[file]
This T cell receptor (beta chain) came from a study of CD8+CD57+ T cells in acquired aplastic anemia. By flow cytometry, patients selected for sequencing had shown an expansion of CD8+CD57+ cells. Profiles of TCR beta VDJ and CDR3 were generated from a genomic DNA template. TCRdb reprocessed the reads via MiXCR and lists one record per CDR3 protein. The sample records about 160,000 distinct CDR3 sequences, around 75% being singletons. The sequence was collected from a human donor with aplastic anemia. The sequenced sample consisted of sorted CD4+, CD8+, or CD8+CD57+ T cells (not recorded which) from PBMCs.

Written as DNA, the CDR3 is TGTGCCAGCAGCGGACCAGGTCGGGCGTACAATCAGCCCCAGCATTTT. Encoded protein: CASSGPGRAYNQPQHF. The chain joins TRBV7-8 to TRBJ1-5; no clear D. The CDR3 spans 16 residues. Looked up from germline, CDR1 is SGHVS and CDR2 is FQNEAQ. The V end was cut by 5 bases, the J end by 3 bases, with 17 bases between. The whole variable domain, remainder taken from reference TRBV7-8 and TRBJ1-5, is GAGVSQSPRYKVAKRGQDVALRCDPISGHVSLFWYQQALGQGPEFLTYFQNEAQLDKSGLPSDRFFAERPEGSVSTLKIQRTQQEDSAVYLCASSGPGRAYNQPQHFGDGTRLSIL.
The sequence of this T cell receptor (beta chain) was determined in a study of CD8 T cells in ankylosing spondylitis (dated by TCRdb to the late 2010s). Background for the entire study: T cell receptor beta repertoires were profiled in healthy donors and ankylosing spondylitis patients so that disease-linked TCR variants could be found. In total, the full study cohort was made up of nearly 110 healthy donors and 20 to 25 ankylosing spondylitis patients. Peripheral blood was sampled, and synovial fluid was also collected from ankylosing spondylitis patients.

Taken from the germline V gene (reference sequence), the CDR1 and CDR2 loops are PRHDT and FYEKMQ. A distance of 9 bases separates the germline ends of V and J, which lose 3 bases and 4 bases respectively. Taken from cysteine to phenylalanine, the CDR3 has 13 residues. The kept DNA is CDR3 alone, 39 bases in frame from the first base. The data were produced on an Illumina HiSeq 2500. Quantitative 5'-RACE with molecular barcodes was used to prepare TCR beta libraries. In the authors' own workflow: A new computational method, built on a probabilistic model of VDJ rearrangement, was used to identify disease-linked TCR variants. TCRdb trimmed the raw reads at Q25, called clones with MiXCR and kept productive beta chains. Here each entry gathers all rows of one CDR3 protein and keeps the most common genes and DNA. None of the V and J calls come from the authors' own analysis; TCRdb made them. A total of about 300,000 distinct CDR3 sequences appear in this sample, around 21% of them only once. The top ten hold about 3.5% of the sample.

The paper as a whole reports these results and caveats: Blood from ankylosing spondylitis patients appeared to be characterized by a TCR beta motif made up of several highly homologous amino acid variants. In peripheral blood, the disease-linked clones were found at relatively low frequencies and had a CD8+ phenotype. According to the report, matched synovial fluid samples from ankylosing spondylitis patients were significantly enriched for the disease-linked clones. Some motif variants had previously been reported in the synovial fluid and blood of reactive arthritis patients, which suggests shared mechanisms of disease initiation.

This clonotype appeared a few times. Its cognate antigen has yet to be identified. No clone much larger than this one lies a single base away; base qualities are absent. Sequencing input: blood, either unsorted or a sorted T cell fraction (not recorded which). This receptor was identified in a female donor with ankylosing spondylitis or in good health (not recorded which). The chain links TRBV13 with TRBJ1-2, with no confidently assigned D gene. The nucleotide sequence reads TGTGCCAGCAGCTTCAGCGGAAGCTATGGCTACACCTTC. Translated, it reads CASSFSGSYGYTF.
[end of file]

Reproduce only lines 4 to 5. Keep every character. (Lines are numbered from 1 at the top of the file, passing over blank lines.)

Taken from the germline V gene (reference sequence), the CDR1 and CDR2 loops are PRHDT and FYEKMQ. A distance of 9 bases separates the germline ends of V and J, which lose 3 bases and 4 bases respectively. Taken from cysteine to phenylalanine, the CDR3 has 13 residues. The kept DNA is CDR3 alone, 39 bases in frame from the first base. The data were produced on an Illumina HiSeq 2500. Quantitative 5'-RACE with molecular barcodes was used to prepare TCR beta libraries. In the authors' own workflow: A new computational method, built on a probabilistic model of VDJ rearrangement, was used to identify disease-linked TCR variants. TCRdb trimmed the raw reads at Q25, called clones with MiXCR and kept productive beta chains. Here each entry gathers all rows of one CDR3 protein and keeps the most common genes and DNA. None of the V and J calls come from the authors' own analysis; TCRdb made them. A total of about 300,000 distinct CDR3 sequences appear in this sample, around 21% of them only once. The top ten hold about 3.5% of the sample.

The paper as a whole reports these results and caveats: Blood from ankylosing spondylitis patients appeared to be characterized by a TCR beta motif made up of several highly homologous amino acid variants. In peripheral blood, the disease-linked clones were found at relatively low frequencies and had a CD8+ phenotype. According to the report, matched synovial fluid samples from ankylosing spondylitis patients were significantly enriched for the disease-linked clones. Some motif variants had previously been reported in the synovial fluid and blood of reactive arthritis patients, which suggests shared mechanisms of disease initiation.